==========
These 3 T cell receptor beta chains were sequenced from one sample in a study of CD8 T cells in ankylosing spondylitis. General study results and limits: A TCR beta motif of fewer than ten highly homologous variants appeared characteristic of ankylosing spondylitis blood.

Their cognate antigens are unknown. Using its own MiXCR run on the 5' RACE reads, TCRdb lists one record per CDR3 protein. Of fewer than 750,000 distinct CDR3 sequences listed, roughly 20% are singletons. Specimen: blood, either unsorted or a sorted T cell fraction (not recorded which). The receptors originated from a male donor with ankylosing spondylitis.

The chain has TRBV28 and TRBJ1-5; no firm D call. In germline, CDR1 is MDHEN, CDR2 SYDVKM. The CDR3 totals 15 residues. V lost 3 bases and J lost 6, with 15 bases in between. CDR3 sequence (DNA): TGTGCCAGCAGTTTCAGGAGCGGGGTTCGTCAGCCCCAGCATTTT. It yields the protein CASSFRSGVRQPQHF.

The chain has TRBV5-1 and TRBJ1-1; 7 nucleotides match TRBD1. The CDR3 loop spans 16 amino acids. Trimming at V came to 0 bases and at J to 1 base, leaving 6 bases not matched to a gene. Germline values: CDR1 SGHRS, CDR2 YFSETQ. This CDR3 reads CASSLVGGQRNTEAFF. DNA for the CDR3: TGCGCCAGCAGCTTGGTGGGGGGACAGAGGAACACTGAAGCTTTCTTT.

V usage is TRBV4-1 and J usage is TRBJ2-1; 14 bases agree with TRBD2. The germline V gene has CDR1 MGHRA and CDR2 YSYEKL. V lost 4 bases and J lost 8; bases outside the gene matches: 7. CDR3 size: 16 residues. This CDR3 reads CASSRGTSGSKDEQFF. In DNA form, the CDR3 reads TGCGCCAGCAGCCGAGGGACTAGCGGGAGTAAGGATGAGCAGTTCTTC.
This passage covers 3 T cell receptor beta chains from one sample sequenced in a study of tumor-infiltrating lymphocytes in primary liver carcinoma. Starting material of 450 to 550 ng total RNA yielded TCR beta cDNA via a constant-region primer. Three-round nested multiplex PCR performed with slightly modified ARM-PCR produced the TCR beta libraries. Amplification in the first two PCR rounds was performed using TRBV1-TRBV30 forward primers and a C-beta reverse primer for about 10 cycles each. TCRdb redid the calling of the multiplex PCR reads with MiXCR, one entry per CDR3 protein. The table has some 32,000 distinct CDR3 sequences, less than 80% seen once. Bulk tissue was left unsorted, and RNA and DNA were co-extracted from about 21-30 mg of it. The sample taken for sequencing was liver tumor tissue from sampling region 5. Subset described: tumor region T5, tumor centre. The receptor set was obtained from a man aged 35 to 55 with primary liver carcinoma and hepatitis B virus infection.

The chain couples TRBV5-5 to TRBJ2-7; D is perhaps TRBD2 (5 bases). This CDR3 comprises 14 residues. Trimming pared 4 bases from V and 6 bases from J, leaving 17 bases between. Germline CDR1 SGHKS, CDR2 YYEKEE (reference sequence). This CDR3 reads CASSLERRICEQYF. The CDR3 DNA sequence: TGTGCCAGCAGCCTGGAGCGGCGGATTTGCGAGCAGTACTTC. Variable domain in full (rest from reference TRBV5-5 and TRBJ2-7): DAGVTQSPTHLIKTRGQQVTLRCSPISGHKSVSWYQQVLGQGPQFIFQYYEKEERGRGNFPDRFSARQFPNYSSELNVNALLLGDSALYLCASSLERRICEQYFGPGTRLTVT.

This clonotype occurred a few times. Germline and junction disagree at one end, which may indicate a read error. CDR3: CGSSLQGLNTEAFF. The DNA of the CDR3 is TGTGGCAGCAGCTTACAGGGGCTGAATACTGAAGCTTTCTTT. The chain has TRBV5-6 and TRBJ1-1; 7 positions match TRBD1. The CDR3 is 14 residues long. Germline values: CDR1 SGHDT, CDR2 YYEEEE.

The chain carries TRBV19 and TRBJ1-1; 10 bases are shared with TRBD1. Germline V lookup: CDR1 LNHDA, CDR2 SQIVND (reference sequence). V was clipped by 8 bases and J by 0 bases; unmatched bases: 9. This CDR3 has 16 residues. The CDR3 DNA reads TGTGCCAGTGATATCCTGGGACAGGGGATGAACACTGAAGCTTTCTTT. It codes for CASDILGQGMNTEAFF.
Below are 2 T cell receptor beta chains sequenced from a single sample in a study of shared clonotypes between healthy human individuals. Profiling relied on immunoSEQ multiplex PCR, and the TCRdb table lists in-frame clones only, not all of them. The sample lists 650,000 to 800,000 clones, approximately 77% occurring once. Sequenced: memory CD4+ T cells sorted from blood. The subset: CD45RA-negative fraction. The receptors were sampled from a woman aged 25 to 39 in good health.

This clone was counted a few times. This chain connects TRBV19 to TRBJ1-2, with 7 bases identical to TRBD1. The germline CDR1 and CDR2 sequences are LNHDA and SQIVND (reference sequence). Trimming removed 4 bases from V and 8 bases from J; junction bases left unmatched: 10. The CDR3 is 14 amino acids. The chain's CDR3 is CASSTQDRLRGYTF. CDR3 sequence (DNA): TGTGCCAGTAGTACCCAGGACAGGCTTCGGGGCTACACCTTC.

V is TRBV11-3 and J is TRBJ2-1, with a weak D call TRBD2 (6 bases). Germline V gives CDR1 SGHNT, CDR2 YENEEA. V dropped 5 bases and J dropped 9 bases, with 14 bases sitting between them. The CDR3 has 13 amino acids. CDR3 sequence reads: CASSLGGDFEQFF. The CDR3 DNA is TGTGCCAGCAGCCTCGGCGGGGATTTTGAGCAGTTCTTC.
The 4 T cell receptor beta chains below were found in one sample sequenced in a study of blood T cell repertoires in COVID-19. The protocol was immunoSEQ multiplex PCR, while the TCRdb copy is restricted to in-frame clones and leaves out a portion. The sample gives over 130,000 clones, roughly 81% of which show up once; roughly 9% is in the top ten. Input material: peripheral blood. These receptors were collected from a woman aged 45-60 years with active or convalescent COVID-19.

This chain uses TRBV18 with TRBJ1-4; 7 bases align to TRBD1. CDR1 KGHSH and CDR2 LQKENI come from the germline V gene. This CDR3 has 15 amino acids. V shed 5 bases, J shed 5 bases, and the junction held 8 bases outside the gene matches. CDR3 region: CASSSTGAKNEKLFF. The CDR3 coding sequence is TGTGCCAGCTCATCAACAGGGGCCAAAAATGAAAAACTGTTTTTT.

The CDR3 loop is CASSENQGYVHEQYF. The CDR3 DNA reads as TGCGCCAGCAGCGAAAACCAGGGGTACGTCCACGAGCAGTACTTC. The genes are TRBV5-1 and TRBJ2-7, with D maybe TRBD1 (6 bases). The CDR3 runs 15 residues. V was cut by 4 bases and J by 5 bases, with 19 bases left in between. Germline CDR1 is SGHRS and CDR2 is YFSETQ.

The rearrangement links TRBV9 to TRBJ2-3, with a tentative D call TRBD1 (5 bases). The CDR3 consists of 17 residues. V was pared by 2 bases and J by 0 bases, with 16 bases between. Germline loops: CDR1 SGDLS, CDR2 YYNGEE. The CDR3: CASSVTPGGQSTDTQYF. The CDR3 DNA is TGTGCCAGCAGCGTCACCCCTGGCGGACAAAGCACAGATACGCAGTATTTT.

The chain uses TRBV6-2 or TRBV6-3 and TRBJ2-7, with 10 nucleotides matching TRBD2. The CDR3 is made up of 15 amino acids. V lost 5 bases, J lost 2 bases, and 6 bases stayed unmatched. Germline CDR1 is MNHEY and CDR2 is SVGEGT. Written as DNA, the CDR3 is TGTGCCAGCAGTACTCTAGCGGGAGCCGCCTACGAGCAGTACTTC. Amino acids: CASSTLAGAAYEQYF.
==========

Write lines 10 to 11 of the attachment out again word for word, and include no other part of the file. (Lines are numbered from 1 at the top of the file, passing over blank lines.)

Below are 2 T cell receptor beta chains sequenced from a single sample in a study of shared clonotypes between healthy human individuals. Profiling relied on immunoSEQ multiplex PCR, and the TCRdb table lists in-frame clones only, not all of them. The sample lists 650,000 to 800,000 clones, approximately 77% occurring once. Sequenced: memory CD4+ T cells sorted from blood. The subset: CD45RA-negative fraction. The receptors were sampled from a woman aged 25 to 39 in good health.

This clone was counted a few times. This chain connects TRBV19 to TRBJ1-2, with 7 bases identical to TRBD1. The germline CDR1 and CDR2 sequences are LNHDA and SQIVND (reference sequence). Trimming removed 4 bases from V and 8 bases from J; junction bases left unmatched: 10. The CDR3 is 14 amino acids. The chain's CDR3 is CASSTQDRLRGYTF. CDR3 sequence (DNA): TGTGCCAGTAGTACCCAGGACAGGCTTCGGGGCTACACCTTC.